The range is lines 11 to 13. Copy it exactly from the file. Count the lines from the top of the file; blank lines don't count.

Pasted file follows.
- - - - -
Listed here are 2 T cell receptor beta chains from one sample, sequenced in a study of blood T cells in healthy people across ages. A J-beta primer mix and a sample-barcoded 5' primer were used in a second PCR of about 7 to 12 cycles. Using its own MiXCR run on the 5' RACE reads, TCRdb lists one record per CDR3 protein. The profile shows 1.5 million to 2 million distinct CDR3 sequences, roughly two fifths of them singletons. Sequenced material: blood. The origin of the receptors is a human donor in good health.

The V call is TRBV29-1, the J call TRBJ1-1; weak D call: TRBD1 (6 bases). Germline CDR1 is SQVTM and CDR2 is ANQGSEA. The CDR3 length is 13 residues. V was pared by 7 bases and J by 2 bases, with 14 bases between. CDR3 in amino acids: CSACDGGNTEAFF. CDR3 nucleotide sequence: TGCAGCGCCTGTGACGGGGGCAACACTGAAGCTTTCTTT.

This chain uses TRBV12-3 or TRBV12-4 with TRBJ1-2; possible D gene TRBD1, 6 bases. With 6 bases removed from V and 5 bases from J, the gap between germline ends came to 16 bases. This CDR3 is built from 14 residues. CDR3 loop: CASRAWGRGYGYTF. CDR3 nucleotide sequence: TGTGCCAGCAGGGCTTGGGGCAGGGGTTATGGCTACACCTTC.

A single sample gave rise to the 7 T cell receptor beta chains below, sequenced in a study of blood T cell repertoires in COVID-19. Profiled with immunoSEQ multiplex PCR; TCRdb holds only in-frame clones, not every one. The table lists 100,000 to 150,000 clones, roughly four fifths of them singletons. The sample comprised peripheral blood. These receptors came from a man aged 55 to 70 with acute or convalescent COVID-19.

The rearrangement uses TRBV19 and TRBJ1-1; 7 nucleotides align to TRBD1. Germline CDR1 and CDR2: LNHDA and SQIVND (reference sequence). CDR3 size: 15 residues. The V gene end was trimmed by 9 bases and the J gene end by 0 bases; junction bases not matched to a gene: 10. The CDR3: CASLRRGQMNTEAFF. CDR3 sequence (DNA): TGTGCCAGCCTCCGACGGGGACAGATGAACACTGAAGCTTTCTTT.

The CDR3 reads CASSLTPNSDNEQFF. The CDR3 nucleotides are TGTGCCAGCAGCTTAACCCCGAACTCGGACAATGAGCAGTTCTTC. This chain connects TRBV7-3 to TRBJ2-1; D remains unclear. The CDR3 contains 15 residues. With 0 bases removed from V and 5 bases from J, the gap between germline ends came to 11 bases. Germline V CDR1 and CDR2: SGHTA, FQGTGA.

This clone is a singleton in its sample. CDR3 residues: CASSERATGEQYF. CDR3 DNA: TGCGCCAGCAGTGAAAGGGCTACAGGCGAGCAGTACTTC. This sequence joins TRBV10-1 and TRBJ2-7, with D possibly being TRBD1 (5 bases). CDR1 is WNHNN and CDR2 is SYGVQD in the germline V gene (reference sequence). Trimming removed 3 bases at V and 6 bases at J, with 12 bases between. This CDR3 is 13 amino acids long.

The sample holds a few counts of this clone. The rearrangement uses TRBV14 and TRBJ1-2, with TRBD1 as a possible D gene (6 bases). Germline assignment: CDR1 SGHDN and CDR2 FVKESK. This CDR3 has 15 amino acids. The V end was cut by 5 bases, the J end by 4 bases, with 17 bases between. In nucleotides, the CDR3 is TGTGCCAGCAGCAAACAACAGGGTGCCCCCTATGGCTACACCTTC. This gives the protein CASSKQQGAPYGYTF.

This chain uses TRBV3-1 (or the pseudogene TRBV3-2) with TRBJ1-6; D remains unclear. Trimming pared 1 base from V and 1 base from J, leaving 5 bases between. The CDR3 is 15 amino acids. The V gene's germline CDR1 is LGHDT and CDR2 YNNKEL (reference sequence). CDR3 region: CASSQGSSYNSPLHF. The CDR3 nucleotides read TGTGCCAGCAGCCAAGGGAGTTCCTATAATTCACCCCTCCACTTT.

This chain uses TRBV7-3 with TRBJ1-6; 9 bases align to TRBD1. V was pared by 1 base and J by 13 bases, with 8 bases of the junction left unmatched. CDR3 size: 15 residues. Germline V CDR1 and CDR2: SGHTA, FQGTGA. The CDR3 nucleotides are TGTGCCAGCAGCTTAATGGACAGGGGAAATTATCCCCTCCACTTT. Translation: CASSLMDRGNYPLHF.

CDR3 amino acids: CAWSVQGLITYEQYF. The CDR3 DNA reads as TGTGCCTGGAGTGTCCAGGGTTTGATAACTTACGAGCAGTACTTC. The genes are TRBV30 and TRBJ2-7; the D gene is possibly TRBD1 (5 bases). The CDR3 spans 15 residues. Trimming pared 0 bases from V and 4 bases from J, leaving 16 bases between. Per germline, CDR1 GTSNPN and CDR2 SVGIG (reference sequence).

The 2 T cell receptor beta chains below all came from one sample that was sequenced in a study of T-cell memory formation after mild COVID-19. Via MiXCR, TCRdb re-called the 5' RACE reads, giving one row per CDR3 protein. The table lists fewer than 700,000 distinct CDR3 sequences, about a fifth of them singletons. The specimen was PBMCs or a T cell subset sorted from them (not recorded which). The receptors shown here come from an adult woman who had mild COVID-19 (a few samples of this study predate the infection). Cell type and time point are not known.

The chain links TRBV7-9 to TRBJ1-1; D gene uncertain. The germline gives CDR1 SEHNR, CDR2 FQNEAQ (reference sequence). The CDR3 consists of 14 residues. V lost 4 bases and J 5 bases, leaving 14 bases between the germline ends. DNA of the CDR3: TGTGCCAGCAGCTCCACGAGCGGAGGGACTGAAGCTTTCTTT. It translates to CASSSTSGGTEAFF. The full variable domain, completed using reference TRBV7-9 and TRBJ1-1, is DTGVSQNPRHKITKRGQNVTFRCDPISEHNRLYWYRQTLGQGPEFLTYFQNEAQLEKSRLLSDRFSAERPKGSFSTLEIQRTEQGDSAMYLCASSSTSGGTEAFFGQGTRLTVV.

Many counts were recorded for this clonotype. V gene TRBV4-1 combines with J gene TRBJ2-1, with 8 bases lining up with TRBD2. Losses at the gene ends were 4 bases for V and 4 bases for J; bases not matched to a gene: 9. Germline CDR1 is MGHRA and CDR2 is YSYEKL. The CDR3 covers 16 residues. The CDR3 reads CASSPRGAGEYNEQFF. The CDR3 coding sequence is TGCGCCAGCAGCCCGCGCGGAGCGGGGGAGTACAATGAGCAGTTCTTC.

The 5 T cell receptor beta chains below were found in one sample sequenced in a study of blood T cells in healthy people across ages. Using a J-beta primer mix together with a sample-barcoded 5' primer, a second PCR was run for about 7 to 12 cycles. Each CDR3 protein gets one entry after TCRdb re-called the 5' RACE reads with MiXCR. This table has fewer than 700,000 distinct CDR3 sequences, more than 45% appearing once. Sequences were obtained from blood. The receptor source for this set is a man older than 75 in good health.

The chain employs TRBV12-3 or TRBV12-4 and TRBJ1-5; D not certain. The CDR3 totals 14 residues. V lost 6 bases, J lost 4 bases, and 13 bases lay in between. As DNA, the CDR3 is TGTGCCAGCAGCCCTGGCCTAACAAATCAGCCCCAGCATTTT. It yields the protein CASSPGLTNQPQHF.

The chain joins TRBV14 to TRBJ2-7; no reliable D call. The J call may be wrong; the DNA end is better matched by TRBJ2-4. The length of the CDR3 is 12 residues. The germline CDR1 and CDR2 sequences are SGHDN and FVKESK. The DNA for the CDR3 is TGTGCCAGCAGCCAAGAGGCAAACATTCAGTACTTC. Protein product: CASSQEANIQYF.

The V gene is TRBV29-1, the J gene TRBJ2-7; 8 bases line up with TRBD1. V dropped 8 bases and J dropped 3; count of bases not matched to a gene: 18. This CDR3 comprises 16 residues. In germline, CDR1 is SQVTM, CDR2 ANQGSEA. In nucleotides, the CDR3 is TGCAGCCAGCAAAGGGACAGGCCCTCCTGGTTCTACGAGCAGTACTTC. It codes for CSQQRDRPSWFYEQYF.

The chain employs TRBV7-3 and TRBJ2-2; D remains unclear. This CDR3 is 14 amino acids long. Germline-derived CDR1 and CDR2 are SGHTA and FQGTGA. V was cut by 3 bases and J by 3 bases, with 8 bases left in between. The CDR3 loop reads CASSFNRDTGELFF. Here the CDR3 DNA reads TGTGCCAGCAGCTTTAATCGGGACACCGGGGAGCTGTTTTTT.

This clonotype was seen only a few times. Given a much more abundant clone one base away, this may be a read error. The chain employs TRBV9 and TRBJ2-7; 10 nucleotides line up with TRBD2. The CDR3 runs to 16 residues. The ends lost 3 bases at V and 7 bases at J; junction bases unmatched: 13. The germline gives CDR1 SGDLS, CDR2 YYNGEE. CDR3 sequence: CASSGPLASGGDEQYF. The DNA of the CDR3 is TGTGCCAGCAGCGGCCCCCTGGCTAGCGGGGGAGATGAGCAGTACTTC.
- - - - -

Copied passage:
CDR3 amino acids: CAWSVQGLITYEQYF. The CDR3 DNA reads as TGTGCCTGGAGTGTCCAGGGTTTGATAACTTACGAGCAGTACTTC. The genes are TRBV30 and TRBJ2-7; the D gene is possibly TRBD1 (5 bases). The CDR3 spans 15 residues. Trimming pared 0 bases from V and 4 bases from J, leaving 16 bases between. Per germline, CDR1 GTSNPN and CDR2 SVGIG (reference sequence).

The 2 T cell receptor beta chains below all came from one sample that was sequenced in a study of T-cell memory formation after mild COVID-19. Via MiXCR, TCRdb re-called the 5' RACE reads, giving one row per CDR3 protein. The table lists fewer than 700,000 distinct CDR3 sequences, about a fifth of them singletons. The specimen was PBMCs or a T cell subset sorted from them (not recorded which). The receptors shown here come from an adult woman who had mild COVID-19 (a few samples of this study predate the infection). Cell type and time point are not known.

The chain links TRBV7-9 to TRBJ1-1; D gene uncertain. The germline gives CDR1 SEHNR, CDR2 FQNEAQ (reference sequence). The CDR3 consists of 14 residues. V lost 4 bases and J 5 bases, leaving 14 bases between the germline ends. DNA of the CDR3: TGTGCCAGCAGCTCCACGAGCGGAGGGACTGAAGCTTTCTTT. It translates to CASSSTSGGTEAFF. The full variable domain, completed using reference TRBV7-9 and TRBJ1-1, is DTGVSQNPRHKITKRGQNVTFRCDPISEHNRLYWYRQTLGQGPEFLTYFQNEAQLEKSRLLSDRFSAERPKGSFSTLEIQRTEQGDSAMYLCASSSTSGGTEAFFGQGTRLTVV.